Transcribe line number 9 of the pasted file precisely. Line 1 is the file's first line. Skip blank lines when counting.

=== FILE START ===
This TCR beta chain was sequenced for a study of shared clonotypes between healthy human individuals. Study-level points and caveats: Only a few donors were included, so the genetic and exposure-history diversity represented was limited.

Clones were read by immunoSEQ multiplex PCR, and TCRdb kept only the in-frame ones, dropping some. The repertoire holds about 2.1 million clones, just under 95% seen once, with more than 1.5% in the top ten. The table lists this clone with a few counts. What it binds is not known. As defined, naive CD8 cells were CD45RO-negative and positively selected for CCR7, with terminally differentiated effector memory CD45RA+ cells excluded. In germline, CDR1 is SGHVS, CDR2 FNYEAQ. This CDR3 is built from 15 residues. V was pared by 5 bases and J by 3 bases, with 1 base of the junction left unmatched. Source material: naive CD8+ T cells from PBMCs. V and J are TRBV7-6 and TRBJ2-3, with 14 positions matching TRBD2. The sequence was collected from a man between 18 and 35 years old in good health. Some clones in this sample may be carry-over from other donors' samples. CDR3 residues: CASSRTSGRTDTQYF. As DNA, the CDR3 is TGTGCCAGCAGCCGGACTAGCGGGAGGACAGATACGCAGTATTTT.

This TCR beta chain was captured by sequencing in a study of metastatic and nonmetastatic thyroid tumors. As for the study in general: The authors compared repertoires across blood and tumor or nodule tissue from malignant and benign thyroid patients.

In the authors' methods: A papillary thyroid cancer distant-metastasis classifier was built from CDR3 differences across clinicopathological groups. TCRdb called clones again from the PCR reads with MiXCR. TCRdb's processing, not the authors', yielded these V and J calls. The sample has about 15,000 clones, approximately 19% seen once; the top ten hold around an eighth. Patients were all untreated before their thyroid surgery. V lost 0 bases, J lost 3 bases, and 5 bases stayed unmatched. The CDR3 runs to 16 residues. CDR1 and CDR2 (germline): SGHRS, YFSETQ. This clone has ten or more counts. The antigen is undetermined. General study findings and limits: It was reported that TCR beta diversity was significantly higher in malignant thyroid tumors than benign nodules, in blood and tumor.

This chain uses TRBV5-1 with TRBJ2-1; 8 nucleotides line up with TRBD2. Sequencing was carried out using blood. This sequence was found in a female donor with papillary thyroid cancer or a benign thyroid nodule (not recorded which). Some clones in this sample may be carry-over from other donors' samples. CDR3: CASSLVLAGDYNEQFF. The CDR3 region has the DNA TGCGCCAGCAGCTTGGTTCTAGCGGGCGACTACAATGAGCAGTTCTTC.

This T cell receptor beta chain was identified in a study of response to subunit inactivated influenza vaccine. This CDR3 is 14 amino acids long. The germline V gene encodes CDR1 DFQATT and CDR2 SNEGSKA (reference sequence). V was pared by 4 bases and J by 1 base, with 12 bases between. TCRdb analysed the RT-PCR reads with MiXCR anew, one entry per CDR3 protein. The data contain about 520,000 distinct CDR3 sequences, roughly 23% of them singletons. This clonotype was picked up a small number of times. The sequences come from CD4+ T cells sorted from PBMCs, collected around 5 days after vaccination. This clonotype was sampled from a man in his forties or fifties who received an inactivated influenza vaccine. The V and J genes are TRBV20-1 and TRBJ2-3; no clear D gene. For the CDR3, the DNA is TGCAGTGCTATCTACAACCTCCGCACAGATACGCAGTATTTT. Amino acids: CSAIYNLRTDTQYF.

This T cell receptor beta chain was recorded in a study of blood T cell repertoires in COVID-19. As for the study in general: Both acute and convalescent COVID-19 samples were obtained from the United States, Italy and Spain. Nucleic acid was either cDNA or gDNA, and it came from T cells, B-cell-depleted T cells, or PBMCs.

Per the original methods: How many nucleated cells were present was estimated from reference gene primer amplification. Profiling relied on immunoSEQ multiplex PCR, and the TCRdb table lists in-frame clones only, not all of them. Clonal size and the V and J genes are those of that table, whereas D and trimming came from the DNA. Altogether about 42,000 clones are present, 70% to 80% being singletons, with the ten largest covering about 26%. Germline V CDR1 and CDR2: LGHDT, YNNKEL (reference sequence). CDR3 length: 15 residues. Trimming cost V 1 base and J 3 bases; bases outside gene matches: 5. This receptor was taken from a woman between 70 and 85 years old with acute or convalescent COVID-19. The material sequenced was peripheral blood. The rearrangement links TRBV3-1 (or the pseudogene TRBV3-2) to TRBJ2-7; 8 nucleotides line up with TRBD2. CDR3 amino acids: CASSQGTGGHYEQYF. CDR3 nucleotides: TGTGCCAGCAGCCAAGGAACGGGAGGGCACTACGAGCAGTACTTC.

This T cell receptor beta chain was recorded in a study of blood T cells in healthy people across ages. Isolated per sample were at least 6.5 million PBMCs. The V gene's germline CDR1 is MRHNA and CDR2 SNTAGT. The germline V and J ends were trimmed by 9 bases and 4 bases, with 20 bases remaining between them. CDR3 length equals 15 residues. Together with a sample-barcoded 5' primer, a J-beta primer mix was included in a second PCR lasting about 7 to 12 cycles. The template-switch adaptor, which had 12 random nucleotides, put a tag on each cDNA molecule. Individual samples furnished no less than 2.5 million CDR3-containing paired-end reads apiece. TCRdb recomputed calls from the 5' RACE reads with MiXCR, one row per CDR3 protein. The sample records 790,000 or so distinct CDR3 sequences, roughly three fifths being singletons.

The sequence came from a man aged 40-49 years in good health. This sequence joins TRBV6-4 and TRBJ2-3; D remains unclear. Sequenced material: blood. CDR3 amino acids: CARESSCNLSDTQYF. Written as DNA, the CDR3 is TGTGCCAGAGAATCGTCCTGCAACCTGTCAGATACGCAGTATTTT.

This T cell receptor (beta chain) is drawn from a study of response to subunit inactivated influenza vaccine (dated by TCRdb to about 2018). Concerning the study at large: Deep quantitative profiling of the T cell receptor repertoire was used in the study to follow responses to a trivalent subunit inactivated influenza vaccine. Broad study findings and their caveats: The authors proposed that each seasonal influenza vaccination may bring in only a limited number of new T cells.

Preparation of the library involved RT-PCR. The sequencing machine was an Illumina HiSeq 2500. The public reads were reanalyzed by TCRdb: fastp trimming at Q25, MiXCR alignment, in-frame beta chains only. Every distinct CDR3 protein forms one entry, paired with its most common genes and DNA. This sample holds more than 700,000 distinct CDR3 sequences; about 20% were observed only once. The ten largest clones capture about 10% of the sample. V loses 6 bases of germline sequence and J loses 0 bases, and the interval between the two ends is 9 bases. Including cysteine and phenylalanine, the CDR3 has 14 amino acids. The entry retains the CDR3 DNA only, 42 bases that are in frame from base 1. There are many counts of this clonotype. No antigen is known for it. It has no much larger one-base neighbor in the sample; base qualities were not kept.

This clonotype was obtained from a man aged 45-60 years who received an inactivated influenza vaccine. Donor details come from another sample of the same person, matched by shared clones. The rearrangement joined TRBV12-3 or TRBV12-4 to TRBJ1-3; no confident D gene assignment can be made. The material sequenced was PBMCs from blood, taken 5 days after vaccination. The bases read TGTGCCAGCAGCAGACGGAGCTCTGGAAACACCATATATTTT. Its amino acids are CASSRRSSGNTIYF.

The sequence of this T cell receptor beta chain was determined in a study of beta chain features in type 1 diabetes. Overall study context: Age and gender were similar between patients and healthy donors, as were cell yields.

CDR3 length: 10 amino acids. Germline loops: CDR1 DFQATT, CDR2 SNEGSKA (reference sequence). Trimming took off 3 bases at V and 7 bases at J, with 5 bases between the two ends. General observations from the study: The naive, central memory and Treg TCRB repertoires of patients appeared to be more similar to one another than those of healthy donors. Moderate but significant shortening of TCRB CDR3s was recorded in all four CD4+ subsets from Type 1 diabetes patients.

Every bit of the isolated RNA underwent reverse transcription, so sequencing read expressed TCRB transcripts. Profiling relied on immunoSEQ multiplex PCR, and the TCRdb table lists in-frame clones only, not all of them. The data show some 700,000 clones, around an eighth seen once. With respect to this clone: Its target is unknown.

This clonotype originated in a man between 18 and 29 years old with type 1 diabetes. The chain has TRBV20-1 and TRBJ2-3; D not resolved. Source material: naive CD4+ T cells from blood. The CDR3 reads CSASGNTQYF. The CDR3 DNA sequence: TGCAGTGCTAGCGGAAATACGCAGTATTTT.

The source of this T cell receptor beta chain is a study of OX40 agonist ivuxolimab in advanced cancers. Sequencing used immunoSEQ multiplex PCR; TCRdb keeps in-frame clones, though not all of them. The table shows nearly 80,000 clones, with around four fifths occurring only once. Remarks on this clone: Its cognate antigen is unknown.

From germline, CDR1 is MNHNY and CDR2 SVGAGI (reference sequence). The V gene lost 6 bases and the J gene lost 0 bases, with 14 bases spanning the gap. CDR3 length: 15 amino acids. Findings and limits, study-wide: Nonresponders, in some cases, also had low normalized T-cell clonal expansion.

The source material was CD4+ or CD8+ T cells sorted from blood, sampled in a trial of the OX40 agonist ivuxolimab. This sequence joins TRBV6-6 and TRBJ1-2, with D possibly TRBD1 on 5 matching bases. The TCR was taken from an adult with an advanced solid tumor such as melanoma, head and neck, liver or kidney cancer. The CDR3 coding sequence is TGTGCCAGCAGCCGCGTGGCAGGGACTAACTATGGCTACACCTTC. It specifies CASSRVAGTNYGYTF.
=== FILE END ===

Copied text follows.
This T cell receptor beta chain was recorded in a study of blood T cells in healthy people across ages. Isolated per sample were at least 6.5 million PBMCs. The V gene's germline CDR1 is MRHNA and CDR2 SNTAGT. The germline V and J ends were trimmed by 9 bases and 4 bases, with 20 bases remaining between them. CDR3 length equals 15 residues. Together with a sample-barcoded 5' primer, a J-beta primer mix was included in a second PCR lasting about 7 to 12 cycles. The template-switch adaptor, which had 12 random nucleotides, put a tag on each cDNA molecule. Individual samples furnished no less than 2.5 million CDR3-containing paired-end reads apiece. TCRdb recomputed calls from the 5' RACE reads with MiXCR, one row per CDR3 protein. The sample records 790,000 or so distinct CDR3 sequences, roughly three fifths being singletons.